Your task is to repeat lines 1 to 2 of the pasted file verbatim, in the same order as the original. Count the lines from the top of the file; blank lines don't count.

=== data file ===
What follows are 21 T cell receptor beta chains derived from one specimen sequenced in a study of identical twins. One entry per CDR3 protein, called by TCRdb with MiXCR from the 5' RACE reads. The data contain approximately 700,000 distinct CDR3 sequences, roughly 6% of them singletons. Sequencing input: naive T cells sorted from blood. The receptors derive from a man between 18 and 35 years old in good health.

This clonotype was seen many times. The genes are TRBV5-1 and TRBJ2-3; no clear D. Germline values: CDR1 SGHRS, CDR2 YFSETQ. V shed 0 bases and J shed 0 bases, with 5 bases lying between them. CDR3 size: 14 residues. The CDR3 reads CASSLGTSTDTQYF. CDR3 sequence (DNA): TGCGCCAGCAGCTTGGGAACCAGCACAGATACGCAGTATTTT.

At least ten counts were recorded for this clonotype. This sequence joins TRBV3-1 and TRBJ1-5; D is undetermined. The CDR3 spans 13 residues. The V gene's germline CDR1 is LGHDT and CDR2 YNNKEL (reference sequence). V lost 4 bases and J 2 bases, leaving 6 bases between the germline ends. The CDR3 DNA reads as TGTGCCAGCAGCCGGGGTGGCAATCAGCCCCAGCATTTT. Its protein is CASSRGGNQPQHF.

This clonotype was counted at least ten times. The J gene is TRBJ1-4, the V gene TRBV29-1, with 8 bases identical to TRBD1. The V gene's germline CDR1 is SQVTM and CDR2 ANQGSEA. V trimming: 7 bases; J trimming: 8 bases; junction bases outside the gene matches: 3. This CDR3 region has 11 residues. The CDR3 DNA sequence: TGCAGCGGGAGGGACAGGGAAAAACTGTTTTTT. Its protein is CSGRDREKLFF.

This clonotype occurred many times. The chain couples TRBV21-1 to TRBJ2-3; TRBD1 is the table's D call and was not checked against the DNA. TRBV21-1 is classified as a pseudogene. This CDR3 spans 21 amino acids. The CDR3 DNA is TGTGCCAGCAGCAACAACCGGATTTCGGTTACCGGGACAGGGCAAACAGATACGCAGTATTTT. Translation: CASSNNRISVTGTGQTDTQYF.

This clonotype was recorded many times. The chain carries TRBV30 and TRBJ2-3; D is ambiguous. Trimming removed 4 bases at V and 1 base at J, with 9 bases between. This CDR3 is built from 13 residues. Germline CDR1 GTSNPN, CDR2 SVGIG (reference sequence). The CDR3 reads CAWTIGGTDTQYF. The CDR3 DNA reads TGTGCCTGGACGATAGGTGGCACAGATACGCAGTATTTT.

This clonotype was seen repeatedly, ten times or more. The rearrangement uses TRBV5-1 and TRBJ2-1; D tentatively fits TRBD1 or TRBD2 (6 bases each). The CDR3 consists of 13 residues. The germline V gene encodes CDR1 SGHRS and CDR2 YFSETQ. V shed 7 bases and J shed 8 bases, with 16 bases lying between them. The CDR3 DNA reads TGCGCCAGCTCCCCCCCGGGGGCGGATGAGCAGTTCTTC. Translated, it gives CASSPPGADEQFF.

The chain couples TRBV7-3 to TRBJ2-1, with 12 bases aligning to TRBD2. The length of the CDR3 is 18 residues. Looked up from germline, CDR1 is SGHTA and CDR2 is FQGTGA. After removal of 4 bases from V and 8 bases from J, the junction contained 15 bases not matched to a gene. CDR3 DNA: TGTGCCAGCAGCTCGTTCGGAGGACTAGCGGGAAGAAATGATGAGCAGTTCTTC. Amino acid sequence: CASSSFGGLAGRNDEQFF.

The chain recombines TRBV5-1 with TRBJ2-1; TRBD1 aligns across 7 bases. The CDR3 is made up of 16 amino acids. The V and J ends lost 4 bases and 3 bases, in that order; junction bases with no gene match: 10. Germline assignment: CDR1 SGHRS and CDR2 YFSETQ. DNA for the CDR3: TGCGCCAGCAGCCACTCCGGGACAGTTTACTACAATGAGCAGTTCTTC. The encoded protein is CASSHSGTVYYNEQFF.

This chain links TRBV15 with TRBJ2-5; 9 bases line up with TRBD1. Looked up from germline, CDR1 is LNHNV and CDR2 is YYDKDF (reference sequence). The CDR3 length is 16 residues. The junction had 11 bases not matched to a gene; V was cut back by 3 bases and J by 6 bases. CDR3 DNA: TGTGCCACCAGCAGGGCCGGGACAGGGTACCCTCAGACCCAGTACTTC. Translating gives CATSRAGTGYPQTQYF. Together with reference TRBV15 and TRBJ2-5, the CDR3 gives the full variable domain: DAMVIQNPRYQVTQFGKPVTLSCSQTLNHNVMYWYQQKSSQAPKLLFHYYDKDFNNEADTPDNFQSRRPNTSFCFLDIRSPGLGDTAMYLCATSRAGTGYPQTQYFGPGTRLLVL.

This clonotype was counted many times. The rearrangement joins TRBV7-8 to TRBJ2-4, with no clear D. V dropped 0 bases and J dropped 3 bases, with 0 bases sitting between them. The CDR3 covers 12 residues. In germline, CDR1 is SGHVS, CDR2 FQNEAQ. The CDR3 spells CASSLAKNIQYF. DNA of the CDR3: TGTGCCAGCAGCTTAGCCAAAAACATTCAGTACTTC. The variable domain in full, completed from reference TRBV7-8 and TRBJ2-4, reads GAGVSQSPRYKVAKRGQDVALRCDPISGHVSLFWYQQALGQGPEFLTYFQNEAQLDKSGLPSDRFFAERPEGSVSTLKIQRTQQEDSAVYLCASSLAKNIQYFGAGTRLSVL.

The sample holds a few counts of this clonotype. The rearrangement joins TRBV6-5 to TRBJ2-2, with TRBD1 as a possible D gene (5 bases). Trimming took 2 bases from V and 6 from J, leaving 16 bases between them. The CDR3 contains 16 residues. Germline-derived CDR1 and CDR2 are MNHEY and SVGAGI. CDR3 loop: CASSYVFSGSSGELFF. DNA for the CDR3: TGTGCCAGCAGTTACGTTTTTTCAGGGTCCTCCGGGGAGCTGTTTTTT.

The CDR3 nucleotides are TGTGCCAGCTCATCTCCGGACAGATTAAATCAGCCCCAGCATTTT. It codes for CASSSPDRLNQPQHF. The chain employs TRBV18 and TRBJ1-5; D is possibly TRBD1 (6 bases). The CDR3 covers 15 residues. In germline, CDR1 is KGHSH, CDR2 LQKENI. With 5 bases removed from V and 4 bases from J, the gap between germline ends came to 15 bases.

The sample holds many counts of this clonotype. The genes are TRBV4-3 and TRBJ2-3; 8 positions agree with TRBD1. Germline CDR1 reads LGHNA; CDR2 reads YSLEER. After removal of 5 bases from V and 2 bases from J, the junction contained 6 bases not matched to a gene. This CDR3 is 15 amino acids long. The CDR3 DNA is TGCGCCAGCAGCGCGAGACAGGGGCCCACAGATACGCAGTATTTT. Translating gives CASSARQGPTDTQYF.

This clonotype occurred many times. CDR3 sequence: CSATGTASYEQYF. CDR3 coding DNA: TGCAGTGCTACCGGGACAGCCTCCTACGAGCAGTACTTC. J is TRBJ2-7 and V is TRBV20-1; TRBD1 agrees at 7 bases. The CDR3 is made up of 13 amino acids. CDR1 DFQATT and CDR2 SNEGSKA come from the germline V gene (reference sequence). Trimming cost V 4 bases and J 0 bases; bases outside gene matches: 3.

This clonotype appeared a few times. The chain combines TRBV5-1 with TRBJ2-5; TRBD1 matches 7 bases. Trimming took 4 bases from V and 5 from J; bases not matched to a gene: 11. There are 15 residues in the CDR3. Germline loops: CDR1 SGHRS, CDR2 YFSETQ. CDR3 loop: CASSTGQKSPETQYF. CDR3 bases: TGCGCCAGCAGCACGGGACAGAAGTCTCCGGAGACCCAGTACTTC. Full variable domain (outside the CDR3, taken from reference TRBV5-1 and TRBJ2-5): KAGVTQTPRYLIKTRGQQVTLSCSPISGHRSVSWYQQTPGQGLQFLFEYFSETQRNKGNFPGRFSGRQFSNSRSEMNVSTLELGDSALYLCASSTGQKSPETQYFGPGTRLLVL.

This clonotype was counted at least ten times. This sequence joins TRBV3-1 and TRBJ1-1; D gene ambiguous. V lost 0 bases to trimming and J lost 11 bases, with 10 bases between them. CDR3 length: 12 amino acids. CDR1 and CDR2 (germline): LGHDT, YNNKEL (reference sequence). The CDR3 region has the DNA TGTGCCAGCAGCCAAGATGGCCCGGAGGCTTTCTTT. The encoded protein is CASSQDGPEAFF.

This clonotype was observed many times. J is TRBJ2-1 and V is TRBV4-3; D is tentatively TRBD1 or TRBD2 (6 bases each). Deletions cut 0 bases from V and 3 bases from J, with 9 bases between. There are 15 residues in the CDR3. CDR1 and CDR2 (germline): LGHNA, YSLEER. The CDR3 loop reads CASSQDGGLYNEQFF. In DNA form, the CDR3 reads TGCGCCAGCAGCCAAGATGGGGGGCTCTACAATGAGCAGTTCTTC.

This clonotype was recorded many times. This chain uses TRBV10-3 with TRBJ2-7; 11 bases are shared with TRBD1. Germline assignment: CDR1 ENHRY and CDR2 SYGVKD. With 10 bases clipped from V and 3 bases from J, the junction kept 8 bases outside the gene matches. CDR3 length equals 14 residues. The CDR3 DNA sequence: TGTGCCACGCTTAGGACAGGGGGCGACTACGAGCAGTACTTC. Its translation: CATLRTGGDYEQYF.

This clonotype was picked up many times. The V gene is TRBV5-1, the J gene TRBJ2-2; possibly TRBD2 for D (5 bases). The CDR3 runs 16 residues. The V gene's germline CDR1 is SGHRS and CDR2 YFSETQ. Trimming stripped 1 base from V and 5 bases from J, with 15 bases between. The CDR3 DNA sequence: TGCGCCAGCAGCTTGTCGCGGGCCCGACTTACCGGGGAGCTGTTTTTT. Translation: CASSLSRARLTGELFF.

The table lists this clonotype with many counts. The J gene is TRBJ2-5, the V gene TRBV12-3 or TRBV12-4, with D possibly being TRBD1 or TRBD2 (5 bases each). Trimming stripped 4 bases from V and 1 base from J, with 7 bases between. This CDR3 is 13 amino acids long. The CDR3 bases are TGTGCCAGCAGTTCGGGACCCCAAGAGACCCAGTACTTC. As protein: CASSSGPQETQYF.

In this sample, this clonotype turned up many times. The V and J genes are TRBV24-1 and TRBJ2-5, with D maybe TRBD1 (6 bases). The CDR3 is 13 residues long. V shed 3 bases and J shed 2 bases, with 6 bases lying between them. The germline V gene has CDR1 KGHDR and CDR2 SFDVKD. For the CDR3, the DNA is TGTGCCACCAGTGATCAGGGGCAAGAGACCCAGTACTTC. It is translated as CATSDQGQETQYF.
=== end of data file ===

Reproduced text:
What follows are 21 T cell receptor beta chains derived from one specimen sequenced in a study of identical twins. One entry per CDR3 protein, called by TCRdb with MiXCR from the 5' RACE reads. The data contain approximately 700,000 distinct CDR3 sequences, roughly 6% of them singletons. Sequencing input: naive T cells sorted from blood. The receptors derive from a man between 18 and 35 years old in good health.

This clonotype was seen many times. The genes are TRBV5-1 and TRBJ2-3; no clear D. Germline values: CDR1 SGHRS, CDR2 YFSETQ. V shed 0 bases and J shed 0 bases, with 5 bases lying between them. CDR3 size: 14 residues. The CDR3 reads CASSLGTSTDTQYF. CDR3 sequence (DNA): TGCGCCAGCAGCTTGGGAACCAGCACAGATACGCAGTATTTT.